The Kuwait crisis opened a new chapter of Soviet-American cooperation in international diplomacy. For the first time in its history, the Security Council was able to take decisive action without being undermined by Cold War politics. Over the four months following the swift passage of Resolution 660 on August 2, the Security Council passed a total of twelve resolutions as the crisis deepened without the risk of a veto. On August 6 it imposed trade and economic sanctions on Iraq and froze all Iraqi assets abroad (Res. 661); the UN tightened the sanction regime again on September 25 (Res. 670). On August 9 the Security Council declared the Iraqi annexation of Kuwait “null and void” (Res. 662). A number of resolutions condemned Iraqi violations of diplomatic immunity in Kuwait and upheld the rights of third-state nationals to leave Iraq and Kuwait. When on November 29 the Soviets joined with the Americans in passing Resolution 678, authorizing member states “to use all necessary means” against Iraq unless it withdrew fully from Kuwait by January 15, 1991, the Cold War in the Middle East came to a formal end.

What most surprised Arab statesmen—and the Iraqis in particular—was the Soviet position. “Many in the Arab world assumed that even if Moscow refused to help Iraq after the invasion it would at least remain neutral, and they were surprised when the Soviet Union helped the Americans to pass resolution after resolution through the UN Security Council,” Egyptian analyst Mohamed Heikal recalled. What the Arab world had not reckoned on was the weakened state of the Soviet Union and its concern to preserve good relations with Washington. Given America’s geostrategic interests in the Gulf, the Soviets knew they could either support the U.S. or confront it, but they could not deter it from action. With nothing to be gained from confrontation, the Soviets opted for cooperation with the United States and left their former Arab ally totally exposed.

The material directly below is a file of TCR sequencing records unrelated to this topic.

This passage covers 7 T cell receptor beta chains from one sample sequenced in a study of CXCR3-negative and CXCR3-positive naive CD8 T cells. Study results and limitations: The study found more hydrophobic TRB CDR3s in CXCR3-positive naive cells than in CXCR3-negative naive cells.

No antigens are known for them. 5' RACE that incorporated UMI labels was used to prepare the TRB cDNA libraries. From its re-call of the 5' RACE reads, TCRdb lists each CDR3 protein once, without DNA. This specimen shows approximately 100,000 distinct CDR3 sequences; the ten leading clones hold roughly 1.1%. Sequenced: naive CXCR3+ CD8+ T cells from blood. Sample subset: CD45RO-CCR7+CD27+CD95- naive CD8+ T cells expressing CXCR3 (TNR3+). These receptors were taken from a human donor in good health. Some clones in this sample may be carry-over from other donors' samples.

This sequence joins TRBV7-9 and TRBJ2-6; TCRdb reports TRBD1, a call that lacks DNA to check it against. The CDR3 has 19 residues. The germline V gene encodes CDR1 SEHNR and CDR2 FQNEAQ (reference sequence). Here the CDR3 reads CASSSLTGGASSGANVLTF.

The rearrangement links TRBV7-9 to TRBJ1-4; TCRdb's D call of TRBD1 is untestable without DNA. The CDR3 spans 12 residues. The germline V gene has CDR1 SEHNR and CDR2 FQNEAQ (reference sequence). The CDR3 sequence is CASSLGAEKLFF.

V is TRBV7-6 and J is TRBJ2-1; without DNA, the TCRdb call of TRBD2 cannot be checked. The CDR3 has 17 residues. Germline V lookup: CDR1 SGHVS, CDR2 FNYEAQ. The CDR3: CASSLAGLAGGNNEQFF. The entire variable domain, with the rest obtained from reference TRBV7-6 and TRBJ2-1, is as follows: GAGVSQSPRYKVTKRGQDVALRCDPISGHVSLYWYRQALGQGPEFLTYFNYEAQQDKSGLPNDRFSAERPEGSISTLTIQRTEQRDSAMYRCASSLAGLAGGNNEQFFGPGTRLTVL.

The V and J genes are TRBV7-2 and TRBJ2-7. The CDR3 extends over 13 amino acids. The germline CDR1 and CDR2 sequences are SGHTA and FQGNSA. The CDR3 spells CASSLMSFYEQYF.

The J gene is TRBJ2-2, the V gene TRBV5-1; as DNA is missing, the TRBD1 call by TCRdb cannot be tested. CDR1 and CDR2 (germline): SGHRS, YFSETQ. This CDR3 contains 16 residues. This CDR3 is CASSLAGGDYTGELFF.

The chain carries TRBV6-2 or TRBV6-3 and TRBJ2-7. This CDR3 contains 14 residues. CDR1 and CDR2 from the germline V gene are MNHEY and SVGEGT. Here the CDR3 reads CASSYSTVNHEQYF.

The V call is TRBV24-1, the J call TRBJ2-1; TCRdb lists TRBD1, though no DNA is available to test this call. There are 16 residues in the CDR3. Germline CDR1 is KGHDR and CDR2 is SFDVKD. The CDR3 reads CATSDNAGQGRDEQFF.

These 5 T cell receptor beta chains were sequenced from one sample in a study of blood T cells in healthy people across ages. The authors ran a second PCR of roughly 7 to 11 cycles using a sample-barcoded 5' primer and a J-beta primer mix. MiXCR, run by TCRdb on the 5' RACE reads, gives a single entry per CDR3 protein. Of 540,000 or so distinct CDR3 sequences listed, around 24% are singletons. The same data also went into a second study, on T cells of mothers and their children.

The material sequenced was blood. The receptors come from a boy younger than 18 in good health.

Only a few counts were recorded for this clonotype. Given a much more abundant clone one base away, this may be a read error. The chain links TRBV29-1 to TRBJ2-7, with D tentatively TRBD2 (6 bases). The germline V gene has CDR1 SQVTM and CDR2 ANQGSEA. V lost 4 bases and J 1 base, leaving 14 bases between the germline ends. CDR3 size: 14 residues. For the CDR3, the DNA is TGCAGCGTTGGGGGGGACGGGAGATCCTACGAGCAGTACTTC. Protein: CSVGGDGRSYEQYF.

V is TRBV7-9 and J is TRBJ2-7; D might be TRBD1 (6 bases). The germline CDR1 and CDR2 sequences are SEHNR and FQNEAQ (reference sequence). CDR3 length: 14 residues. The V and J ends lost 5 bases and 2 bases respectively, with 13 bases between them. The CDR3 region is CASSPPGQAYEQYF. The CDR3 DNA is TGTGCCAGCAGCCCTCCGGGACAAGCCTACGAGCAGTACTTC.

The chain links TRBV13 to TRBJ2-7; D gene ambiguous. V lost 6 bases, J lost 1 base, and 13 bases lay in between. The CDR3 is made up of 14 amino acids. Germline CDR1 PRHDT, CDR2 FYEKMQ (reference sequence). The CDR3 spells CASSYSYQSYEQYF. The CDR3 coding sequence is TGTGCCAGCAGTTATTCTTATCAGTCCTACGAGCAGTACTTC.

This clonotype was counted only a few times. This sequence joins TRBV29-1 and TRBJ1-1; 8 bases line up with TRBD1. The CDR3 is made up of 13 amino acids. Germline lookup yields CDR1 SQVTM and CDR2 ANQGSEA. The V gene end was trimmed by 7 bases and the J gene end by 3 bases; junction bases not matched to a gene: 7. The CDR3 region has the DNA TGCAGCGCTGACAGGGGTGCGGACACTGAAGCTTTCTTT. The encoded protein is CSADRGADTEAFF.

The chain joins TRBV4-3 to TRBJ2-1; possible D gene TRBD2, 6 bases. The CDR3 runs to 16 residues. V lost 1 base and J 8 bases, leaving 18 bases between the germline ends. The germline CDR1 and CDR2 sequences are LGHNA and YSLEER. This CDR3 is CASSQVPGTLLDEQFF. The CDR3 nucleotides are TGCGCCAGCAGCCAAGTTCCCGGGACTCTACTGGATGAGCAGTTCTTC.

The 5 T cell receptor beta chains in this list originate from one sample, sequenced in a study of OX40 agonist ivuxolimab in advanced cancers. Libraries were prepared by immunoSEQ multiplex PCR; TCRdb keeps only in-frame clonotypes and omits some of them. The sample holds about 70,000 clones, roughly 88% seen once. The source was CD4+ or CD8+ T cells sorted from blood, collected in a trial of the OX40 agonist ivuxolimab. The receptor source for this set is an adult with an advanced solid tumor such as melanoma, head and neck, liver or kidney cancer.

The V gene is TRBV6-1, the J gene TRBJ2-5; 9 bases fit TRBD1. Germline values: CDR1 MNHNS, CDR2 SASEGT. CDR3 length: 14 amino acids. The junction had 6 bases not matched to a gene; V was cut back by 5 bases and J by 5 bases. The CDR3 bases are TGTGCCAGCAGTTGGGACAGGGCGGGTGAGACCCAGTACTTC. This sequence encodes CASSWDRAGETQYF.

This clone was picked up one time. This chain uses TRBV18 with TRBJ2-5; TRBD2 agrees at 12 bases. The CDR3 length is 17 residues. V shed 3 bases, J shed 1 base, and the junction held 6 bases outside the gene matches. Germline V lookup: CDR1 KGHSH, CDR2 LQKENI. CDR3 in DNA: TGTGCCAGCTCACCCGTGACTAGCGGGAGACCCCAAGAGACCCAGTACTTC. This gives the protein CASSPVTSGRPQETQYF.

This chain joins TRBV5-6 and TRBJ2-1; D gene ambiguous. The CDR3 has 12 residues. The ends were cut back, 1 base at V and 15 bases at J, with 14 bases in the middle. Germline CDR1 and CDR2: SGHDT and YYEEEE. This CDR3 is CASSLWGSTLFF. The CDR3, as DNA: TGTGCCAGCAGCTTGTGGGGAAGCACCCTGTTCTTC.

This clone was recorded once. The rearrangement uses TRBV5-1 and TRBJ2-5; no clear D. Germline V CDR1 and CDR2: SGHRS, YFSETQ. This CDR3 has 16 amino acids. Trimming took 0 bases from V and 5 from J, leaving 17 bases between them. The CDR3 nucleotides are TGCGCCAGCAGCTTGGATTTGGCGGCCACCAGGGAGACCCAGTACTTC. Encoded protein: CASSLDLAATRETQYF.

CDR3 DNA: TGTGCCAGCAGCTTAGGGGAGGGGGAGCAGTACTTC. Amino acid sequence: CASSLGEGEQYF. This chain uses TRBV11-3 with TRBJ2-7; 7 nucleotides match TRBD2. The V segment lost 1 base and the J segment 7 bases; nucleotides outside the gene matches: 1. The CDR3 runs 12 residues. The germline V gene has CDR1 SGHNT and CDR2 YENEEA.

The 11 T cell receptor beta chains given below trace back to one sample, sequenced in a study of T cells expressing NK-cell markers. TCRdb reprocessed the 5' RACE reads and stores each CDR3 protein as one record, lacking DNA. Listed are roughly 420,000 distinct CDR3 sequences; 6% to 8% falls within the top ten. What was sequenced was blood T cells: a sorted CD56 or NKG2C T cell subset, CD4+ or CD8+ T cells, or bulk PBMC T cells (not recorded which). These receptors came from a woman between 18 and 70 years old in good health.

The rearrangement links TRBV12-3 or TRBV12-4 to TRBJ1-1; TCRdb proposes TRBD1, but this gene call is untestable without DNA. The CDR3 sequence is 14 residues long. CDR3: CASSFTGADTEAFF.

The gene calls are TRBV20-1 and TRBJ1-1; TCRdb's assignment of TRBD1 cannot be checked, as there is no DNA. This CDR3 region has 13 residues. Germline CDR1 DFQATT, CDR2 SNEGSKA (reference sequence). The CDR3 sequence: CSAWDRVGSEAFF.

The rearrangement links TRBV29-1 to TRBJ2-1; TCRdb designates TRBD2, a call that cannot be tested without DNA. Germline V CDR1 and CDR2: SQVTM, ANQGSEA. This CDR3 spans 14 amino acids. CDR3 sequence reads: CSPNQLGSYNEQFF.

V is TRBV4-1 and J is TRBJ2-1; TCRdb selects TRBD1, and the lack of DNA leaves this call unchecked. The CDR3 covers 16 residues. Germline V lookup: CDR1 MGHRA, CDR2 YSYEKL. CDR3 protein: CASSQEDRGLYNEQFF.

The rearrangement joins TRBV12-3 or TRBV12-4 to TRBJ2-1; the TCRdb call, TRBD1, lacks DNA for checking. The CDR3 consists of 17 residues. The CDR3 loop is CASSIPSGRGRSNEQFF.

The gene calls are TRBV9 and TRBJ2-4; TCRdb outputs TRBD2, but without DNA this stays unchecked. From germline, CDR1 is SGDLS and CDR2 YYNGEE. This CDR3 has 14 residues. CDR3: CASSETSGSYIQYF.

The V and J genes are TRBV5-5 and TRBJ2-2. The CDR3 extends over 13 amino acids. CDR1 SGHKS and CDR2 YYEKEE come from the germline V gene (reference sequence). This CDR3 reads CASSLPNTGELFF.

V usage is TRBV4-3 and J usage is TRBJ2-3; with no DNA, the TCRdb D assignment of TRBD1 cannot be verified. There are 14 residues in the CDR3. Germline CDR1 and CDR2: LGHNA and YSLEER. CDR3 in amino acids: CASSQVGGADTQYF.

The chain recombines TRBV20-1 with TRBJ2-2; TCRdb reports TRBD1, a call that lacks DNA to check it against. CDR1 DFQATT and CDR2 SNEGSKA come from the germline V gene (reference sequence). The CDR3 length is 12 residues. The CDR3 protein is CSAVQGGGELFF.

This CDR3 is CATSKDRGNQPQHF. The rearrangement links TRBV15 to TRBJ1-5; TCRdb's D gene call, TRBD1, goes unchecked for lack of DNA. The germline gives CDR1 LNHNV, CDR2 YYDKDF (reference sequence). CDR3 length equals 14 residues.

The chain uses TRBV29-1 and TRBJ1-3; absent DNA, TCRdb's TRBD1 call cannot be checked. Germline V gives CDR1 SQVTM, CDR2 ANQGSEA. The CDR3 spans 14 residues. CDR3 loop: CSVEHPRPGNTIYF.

The Arab world was slow to recognize the reorientation of Moscow’s policies in the post–Cold War age. As Iraq turned a deaf ear to the UN, and as the United States began to mobilize a war coalition, the Arab world still expected the Soviet Union to prevent the United States from taking military action against its ally Iraq. Instead, Soviet foreign minister Eduard Shevardnadze worked closely with U.S. secretary of state James Baker in drafting the very resolution that authorized military action. “To the amazement of Arab delegations,” Heikal claimed, “it became clear that Moscow would give Washington a license to act.”